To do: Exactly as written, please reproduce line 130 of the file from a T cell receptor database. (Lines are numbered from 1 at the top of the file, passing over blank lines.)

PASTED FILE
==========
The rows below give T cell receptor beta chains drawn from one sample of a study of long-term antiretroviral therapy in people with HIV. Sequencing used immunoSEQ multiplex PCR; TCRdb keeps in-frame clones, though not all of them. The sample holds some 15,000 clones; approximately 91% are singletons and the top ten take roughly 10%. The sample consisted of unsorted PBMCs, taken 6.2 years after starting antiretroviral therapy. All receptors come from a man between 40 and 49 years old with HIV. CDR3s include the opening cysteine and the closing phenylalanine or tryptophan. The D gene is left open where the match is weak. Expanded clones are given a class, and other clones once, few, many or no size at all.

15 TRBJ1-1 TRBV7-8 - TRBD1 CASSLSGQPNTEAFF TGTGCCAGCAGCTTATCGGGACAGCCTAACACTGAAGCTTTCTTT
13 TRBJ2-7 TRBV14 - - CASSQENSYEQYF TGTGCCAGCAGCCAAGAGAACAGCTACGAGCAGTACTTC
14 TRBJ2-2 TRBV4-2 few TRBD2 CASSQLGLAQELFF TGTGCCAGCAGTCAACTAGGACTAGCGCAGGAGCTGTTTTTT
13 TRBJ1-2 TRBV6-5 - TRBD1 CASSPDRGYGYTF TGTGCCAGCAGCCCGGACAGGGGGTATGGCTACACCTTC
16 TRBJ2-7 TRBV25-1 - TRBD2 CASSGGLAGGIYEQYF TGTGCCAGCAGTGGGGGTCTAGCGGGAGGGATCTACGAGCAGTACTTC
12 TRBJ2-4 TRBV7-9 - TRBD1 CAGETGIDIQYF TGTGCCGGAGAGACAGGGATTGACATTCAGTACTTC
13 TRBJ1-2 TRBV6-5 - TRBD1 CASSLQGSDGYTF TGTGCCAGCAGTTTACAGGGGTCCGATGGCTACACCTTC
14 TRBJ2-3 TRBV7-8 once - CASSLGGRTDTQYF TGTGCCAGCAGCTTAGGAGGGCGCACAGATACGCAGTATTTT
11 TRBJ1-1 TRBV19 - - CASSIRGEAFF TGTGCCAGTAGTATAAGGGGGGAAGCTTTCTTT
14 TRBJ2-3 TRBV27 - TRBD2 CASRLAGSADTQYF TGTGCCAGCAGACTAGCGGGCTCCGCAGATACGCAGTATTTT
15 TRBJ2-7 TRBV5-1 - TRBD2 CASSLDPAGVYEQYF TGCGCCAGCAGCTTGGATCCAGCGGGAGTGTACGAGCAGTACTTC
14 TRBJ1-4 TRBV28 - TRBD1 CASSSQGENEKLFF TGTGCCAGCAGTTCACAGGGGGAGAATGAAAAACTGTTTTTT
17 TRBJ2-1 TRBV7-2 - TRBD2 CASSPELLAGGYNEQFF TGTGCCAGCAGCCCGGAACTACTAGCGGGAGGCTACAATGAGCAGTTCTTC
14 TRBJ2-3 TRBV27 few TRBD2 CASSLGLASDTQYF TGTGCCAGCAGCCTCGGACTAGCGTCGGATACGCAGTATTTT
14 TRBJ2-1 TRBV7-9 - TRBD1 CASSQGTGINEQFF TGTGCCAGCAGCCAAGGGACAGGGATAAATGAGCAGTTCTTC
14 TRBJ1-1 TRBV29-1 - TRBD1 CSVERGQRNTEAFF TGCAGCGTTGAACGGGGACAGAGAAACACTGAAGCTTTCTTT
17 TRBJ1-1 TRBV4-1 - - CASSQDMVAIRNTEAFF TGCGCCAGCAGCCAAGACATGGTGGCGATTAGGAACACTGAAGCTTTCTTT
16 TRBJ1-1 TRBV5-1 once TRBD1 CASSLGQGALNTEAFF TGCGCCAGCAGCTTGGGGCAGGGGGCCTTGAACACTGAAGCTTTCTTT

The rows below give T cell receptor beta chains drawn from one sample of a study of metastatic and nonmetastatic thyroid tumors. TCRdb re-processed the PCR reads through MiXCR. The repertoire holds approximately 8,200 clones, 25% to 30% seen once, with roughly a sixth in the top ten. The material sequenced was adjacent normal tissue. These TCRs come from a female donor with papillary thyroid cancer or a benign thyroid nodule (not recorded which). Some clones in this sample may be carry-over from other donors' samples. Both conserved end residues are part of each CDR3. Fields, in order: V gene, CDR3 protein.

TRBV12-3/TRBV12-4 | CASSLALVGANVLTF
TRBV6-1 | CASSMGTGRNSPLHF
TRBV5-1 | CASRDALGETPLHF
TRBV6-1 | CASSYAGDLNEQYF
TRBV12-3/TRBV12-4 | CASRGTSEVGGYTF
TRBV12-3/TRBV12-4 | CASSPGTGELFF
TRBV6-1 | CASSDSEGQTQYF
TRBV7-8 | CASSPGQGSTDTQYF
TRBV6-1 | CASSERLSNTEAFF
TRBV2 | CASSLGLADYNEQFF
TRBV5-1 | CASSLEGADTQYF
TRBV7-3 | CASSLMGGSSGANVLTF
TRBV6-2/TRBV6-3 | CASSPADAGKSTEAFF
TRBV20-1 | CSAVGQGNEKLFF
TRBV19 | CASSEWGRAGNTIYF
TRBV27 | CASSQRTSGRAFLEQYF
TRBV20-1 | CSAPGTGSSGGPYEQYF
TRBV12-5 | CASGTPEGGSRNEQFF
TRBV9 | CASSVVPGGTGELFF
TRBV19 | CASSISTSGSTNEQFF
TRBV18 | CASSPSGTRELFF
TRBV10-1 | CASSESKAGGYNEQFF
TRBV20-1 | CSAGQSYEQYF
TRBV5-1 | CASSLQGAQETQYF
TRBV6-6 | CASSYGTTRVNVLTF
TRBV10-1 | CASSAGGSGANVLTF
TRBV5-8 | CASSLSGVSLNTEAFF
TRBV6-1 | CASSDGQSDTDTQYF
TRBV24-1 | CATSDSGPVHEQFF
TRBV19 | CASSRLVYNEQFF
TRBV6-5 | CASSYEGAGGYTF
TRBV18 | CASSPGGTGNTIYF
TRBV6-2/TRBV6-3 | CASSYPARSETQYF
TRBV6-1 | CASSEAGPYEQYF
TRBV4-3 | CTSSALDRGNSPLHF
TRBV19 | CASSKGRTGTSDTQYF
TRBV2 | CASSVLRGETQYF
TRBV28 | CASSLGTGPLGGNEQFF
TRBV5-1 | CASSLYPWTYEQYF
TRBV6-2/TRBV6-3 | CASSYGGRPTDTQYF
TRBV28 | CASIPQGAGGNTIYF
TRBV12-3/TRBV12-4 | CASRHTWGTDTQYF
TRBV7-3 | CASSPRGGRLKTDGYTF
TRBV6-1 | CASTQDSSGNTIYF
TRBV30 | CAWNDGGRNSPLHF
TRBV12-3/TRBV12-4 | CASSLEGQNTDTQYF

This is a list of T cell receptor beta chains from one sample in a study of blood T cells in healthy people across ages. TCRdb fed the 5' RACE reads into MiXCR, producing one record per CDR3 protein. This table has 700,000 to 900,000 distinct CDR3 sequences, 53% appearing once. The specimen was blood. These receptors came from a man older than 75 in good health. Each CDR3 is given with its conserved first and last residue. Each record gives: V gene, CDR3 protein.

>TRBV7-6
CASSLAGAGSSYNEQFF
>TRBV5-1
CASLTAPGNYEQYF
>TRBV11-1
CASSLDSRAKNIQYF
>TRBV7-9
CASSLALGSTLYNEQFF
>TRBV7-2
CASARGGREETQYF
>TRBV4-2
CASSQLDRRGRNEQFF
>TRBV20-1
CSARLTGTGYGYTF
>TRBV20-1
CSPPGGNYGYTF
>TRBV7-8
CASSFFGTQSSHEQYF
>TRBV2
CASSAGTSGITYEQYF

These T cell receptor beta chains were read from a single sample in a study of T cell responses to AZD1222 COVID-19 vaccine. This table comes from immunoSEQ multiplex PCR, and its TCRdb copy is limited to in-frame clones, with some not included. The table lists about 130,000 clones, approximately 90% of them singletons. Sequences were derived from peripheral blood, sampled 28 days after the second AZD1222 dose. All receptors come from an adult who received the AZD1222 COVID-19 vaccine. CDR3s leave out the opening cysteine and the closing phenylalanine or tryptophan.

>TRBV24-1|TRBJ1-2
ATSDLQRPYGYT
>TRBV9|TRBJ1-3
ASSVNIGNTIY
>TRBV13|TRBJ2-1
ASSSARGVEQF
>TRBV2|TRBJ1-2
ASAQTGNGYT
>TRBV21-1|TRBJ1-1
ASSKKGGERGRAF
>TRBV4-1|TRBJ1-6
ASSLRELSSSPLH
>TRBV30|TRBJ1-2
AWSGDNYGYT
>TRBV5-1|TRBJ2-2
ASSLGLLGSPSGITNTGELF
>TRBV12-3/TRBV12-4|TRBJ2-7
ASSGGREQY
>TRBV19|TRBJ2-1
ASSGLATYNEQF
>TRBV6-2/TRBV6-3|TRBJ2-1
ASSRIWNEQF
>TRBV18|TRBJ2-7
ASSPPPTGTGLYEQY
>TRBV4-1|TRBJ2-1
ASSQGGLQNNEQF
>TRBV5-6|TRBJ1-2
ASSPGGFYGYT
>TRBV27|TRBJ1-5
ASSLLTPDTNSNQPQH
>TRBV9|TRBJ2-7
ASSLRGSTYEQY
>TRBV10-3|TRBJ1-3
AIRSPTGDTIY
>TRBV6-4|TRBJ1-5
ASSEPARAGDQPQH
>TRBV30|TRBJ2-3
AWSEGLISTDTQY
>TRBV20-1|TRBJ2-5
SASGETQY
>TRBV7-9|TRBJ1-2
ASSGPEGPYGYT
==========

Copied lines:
ASSGPEGPYGYT